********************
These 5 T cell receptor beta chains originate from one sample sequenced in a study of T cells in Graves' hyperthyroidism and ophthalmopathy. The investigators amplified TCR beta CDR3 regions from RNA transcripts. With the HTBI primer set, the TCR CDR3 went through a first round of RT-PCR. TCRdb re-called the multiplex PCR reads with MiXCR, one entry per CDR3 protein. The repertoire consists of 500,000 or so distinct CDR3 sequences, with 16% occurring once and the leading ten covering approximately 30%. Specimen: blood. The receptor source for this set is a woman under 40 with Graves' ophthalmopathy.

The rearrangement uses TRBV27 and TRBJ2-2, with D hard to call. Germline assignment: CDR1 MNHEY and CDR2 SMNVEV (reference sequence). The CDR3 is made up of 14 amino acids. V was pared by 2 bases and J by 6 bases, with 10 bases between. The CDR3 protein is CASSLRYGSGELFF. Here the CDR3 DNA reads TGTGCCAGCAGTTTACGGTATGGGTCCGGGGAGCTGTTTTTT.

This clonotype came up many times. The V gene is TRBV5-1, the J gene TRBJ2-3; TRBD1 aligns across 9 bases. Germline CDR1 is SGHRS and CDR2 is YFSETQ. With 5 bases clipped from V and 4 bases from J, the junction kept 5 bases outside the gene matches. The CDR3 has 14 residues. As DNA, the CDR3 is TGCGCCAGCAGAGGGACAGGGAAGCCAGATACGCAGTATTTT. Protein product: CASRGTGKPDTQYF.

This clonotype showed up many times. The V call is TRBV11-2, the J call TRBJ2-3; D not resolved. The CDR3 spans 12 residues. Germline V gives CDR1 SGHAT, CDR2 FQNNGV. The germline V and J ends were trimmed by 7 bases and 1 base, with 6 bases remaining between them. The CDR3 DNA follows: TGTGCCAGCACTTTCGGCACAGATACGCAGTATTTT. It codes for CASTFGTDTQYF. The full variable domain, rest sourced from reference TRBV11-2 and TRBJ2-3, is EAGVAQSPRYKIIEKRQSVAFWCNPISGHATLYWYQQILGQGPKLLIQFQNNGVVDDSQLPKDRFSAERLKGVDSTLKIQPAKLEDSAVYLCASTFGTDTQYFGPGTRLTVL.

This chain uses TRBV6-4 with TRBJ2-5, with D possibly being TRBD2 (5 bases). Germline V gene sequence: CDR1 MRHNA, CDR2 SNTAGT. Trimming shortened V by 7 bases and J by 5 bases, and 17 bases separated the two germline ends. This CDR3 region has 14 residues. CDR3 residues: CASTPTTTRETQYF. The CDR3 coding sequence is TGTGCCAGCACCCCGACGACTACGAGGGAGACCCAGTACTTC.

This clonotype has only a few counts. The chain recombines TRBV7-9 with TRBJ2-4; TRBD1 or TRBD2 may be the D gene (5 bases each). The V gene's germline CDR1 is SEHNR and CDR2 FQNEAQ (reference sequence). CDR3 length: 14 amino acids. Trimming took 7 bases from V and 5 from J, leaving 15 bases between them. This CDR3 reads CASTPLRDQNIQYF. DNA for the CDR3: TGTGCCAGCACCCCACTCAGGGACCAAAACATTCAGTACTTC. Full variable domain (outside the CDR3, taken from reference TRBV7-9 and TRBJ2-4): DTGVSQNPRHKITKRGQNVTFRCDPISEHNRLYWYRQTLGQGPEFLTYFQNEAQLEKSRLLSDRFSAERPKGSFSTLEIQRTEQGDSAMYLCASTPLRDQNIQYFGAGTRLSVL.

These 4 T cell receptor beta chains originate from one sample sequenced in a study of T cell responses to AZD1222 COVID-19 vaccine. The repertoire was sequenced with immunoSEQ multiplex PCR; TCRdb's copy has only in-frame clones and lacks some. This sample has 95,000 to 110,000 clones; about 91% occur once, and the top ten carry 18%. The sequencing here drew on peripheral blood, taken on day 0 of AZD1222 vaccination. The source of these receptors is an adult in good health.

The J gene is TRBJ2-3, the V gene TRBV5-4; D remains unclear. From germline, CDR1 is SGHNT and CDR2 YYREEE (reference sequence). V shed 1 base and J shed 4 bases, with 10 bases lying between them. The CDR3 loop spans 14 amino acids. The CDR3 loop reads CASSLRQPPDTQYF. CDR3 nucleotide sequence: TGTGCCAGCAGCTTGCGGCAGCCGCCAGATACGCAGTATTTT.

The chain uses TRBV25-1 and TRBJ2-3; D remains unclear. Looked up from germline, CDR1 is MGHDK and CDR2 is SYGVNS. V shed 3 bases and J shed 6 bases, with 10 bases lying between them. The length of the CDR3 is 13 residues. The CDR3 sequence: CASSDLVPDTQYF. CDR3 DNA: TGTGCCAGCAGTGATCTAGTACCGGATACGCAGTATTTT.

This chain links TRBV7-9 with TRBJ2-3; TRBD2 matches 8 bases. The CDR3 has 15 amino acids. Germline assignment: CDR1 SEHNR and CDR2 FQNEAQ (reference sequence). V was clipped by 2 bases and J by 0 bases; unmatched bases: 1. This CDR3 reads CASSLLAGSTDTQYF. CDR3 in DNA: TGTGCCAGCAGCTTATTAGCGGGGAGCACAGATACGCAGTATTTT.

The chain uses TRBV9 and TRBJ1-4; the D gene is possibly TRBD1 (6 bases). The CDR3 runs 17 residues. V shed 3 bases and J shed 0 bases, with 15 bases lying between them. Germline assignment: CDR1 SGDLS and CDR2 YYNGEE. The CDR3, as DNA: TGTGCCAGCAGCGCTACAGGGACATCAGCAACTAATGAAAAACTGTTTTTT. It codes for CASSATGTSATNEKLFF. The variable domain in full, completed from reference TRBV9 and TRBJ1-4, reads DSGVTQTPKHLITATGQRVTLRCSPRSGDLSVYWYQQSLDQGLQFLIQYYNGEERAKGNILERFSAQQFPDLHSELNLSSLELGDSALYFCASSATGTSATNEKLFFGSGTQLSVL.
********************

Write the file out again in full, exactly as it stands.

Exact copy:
These 5 T cell receptor beta chains originate from one sample sequenced in a study of T cells in Graves' hyperthyroidism and ophthalmopathy. The investigators amplified TCR beta CDR3 regions from RNA transcripts. With the HTBI primer set, the TCR CDR3 went through a first round of RT-PCR. TCRdb re-called the multiplex PCR reads with MiXCR, one entry per CDR3 protein. The repertoire consists of 500,000 or so distinct CDR3 sequences, with 16% occurring once and the leading ten covering approximately 30%. Specimen: blood. The receptor source for this set is a woman under 40 with Graves' ophthalmopathy.

The rearrangement uses TRBV27 and TRBJ2-2, with D hard to call. Germline assignment: CDR1 MNHEY and CDR2 SMNVEV (reference sequence). The CDR3 is made up of 14 amino acids. V was pared by 2 bases and J by 6 bases, with 10 bases between. The CDR3 protein is CASSLRYGSGELFF. Here the CDR3 DNA reads TGTGCCAGCAGTTTACGGTATGGGTCCGGGGAGCTGTTTTTT.

This clonotype came up many times. The V gene is TRBV5-1, the J gene TRBJ2-3; TRBD1 aligns across 9 bases. Germline CDR1 is SGHRS and CDR2 is YFSETQ. With 5 bases clipped from V and 4 bases from J, the junction kept 5 bases outside the gene matches. The CDR3 has 14 residues. As DNA, the CDR3 is TGCGCCAGCAGAGGGACAGGGAAGCCAGATACGCAGTATTTT. Protein product: CASRGTGKPDTQYF.

This clonotype showed up many times. The V call is TRBV11-2, the J call TRBJ2-3; D not resolved. The CDR3 spans 12 residues. Germline V gives CDR1 SGHAT, CDR2 FQNNGV. The germline V and J ends were trimmed by 7 bases and 1 base, with 6 bases remaining between them. The CDR3 DNA follows: TGTGCCAGCACTTTCGGCACAGATACGCAGTATTTT. It codes for CASTFGTDTQYF. The full variable domain, rest sourced from reference TRBV11-2 and TRBJ2-3, is EAGVAQSPRYKIIEKRQSVAFWCNPISGHATLYWYQQILGQGPKLLIQFQNNGVVDDSQLPKDRFSAERLKGVDSTLKIQPAKLEDSAVYLCASTFGTDTQYFGPGTRLTVL.

This chain uses TRBV6-4 with TRBJ2-5, with D possibly being TRBD2 (5 bases). Germline V gene sequence: CDR1 MRHNA, CDR2 SNTAGT. Trimming shortened V by 7 bases and J by 5 bases, and 17 bases separated the two germline ends. This CDR3 region has 14 residues. CDR3 residues: CASTPTTTRETQYF. The CDR3 coding sequence is TGTGCCAGCACCCCGACGACTACGAGGGAGACCCAGTACTTC.

This clonotype has only a few counts. The chain recombines TRBV7-9 with TRBJ2-4; TRBD1 or TRBD2 may be the D gene (5 bases each). The V gene's germline CDR1 is SEHNR and CDR2 FQNEAQ (reference sequence). CDR3 length: 14 amino acids. Trimming took 7 bases from V and 5 from J, leaving 15 bases between them. This CDR3 reads CASTPLRDQNIQYF. DNA for the CDR3: TGTGCCAGCACCCCACTCAGGGACCAAAACATTCAGTACTTC. Full variable domain (outside the CDR3, taken from reference TRBV7-9 and TRBJ2-4): DTGVSQNPRHKITKRGQNVTFRCDPISEHNRLYWYRQTLGQGPEFLTYFQNEAQLEKSRLLSDRFSAERPKGSFSTLEIQRTEQGDSAMYLCASTPLRDQNIQYFGAGTRLSVL.

These 4 T cell receptor beta chains originate from one sample sequenced in a study of T cell responses to AZD1222 COVID-19 vaccine. The repertoire was sequenced with immunoSEQ multiplex PCR; TCRdb's copy has only in-frame clones and lacks some. This sample has 95,000 to 110,000 clones; about 91% occur once, and the top ten carry 18%. The sequencing here drew on peripheral blood, taken on day 0 of AZD1222 vaccination. The source of these receptors is an adult in good health.

The J gene is TRBJ2-3, the V gene TRBV5-4; D remains unclear. From germline, CDR1 is SGHNT and CDR2 YYREEE (reference sequence). V shed 1 base and J shed 4 bases, with 10 bases lying between them. The CDR3 loop spans 14 amino acids. The CDR3 loop reads CASSLRQPPDTQYF. CDR3 nucleotide sequence: TGTGCCAGCAGCTTGCGGCAGCCGCCAGATACGCAGTATTTT.

The chain uses TRBV25-1 and TRBJ2-3; D remains unclear. Looked up from germline, CDR1 is MGHDK and CDR2 is SYGVNS. V shed 3 bases and J shed 6 bases, with 10 bases lying between them. The length of the CDR3 is 13 residues. The CDR3 sequence: CASSDLVPDTQYF. CDR3 DNA: TGTGCCAGCAGTGATCTAGTACCGGATACGCAGTATTTT.

This chain links TRBV7-9 with TRBJ2-3; TRBD2 matches 8 bases. The CDR3 has 15 amino acids. Germline assignment: CDR1 SEHNR and CDR2 FQNEAQ (reference sequence). V was clipped by 2 bases and J by 0 bases; unmatched bases: 1. This CDR3 reads CASSLLAGSTDTQYF. CDR3 in DNA: TGTGCCAGCAGCTTATTAGCGGGGAGCACAGATACGCAGTATTTT.

The chain uses TRBV9 and TRBJ1-4; the D gene is possibly TRBD1 (6 bases). The CDR3 runs 17 residues. V shed 3 bases and J shed 0 bases, with 15 bases lying between them. Germline assignment: CDR1 SGDLS and CDR2 YYNGEE. The CDR3, as DNA: TGTGCCAGCAGCGCTACAGGGACATCAGCAACTAATGAAAAACTGTTTTTT. It codes for CASSATGTSATNEKLFF. The variable domain in full, completed from reference TRBV9 and TRBJ1-4, reads DSGVTQTPKHLITATGQRVTLRCSPRSGDLSVYWYQQSLDQGLQFLIQYYNGEERAKGNILERFSAQQFPDLHSELNLSSLELGDSALYFCASSATGTSATNEKLFFGSGTQLSVL.